Like Paul, and like Sir William Ramsay, there are many today who are kicking “against the goads.” God, however, is still actively intervening in the lives of atheists, agnostics and nonbelievers the world around. If you are raging against the call of God, stop struggling; give up, and give in. Let the Lord into your heart; and He will replace your pain with peace; your hatred will give way to love, and your sorrow will turn to joy; if you would only surrender to Him, you would know true freedom and receive everlasting life.
      “Lord Heavenly Father, may Your perfect will be done in our lives. We pray for those who “kick against the goads.” Soften their hearts and cleanse their minds, that they may come to believe in Your Son, and in the redemption he has offered through his sacrifice. May they embrace and receive Your free gift of salvation through faith. We love You Father, we praise You, and we thank You, and we ask and pray all of these things, according to Your will, in Jesus Christ’s name, amen.” God bless all of you.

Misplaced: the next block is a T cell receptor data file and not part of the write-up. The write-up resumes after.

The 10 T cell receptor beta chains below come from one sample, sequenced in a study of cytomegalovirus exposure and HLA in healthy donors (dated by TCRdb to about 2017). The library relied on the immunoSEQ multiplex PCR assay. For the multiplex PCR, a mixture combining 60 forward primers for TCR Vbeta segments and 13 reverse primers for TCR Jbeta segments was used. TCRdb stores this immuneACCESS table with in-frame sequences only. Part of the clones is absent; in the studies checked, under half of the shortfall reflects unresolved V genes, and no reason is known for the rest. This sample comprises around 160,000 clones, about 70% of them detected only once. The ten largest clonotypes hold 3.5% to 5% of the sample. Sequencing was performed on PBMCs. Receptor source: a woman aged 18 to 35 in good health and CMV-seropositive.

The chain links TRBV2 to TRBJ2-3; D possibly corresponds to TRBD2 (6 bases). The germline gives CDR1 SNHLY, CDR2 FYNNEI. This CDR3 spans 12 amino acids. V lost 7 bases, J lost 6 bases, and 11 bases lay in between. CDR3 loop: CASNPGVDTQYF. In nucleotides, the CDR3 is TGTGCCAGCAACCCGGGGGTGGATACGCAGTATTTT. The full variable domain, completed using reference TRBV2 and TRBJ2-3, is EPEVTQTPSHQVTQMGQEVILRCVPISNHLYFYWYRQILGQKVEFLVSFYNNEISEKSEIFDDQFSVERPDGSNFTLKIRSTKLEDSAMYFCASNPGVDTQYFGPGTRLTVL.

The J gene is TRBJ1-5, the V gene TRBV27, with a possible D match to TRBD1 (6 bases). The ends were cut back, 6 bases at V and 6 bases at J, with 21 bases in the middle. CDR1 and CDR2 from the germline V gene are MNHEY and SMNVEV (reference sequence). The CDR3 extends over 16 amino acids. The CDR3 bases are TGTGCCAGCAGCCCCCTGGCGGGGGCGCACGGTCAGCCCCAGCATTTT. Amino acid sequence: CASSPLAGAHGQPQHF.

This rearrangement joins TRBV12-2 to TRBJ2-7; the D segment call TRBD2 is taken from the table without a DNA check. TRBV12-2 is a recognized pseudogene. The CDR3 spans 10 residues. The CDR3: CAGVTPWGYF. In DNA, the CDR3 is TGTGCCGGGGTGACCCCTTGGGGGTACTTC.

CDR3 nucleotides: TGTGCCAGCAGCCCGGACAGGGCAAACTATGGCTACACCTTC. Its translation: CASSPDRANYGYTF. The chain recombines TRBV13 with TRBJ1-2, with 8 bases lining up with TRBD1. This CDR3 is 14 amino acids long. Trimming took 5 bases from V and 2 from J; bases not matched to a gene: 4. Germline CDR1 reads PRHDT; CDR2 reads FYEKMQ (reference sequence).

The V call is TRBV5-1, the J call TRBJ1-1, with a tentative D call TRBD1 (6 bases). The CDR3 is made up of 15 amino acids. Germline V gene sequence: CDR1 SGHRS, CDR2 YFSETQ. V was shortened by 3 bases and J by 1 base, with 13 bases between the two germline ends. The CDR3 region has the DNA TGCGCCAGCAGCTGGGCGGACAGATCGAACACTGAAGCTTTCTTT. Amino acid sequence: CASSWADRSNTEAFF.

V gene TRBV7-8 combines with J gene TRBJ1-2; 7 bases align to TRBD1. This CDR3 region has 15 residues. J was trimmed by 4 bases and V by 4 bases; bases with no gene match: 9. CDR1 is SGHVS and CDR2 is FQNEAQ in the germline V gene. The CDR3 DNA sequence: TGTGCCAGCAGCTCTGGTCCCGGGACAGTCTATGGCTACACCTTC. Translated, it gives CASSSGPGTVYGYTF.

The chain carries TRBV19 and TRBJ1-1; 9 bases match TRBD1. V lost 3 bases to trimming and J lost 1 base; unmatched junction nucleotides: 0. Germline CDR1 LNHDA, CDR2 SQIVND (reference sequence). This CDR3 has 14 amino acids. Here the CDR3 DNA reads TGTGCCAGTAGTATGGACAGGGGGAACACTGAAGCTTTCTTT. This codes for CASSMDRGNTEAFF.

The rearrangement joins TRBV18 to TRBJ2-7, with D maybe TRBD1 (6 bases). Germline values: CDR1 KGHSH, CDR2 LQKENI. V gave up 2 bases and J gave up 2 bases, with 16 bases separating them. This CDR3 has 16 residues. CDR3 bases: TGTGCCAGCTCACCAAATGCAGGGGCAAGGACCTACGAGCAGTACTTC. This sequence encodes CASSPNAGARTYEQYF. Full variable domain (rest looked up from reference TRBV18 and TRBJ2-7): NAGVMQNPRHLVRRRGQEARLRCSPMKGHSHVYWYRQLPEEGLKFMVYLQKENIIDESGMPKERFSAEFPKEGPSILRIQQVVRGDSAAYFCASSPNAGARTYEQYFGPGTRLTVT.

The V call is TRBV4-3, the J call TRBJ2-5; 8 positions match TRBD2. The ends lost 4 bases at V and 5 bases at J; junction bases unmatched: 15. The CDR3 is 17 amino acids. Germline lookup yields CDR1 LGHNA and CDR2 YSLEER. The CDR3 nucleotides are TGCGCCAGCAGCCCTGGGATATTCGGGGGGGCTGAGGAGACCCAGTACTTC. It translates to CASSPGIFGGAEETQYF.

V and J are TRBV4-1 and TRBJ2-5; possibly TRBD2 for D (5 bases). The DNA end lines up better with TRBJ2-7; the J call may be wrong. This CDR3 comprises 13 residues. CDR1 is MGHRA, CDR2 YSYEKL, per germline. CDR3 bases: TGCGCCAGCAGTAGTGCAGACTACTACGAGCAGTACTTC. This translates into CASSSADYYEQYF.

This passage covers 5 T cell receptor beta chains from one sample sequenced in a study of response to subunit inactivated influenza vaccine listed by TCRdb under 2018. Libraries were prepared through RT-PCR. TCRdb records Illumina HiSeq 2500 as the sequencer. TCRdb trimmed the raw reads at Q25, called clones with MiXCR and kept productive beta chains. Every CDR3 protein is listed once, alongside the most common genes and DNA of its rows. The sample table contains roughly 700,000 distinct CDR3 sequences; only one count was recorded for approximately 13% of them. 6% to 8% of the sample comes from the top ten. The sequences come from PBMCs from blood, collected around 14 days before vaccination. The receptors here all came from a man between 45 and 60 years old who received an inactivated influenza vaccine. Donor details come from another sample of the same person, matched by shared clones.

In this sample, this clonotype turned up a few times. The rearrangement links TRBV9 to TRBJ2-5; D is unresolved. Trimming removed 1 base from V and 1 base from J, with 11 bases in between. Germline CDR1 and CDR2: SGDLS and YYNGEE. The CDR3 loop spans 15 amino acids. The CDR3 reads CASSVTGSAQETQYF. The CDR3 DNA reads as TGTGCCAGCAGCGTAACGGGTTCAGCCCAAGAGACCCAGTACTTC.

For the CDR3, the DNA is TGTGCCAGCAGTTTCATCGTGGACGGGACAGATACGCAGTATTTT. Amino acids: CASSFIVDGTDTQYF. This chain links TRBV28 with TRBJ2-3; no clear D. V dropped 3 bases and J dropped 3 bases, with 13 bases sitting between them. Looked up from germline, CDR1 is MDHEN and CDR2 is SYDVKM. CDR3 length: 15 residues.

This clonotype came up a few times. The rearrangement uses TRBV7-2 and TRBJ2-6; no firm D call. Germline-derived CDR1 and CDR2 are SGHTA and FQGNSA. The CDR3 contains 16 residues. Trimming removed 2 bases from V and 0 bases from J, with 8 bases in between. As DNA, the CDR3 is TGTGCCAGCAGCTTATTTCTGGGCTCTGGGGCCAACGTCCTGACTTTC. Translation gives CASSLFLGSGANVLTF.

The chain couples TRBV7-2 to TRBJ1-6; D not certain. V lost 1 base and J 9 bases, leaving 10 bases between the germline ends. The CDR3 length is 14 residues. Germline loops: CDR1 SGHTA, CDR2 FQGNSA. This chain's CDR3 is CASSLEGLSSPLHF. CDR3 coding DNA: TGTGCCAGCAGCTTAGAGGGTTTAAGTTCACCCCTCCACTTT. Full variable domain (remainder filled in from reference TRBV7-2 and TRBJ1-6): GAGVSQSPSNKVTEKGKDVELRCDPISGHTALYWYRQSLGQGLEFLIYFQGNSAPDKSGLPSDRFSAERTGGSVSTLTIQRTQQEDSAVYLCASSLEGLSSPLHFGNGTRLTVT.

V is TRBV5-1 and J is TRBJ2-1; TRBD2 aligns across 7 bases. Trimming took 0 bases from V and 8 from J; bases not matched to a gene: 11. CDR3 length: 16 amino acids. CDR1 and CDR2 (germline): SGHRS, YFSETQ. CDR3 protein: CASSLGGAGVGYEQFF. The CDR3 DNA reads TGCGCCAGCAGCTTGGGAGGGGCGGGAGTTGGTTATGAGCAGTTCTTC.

Idolatry Leads to Death

JESUS SPEAKING

        “Therefore when you see the ‘abomination of desolation,’ spoken of by Daniel the prophet, standing in the holy place, then let those who are in Judea flee to the mountains. Let him who is on the housetop not go down to take anything out of his house. And let him who is in the field not go back to get his clothing. But woe to those who are pregnant and nursing babies in those days. And pray that your flight may not be in winter or on the Sabbath. For then there will be great tribulation, such as has not been seen since the beginning of the world, nor ever shall be” (Mathew 24: 15 – 21.)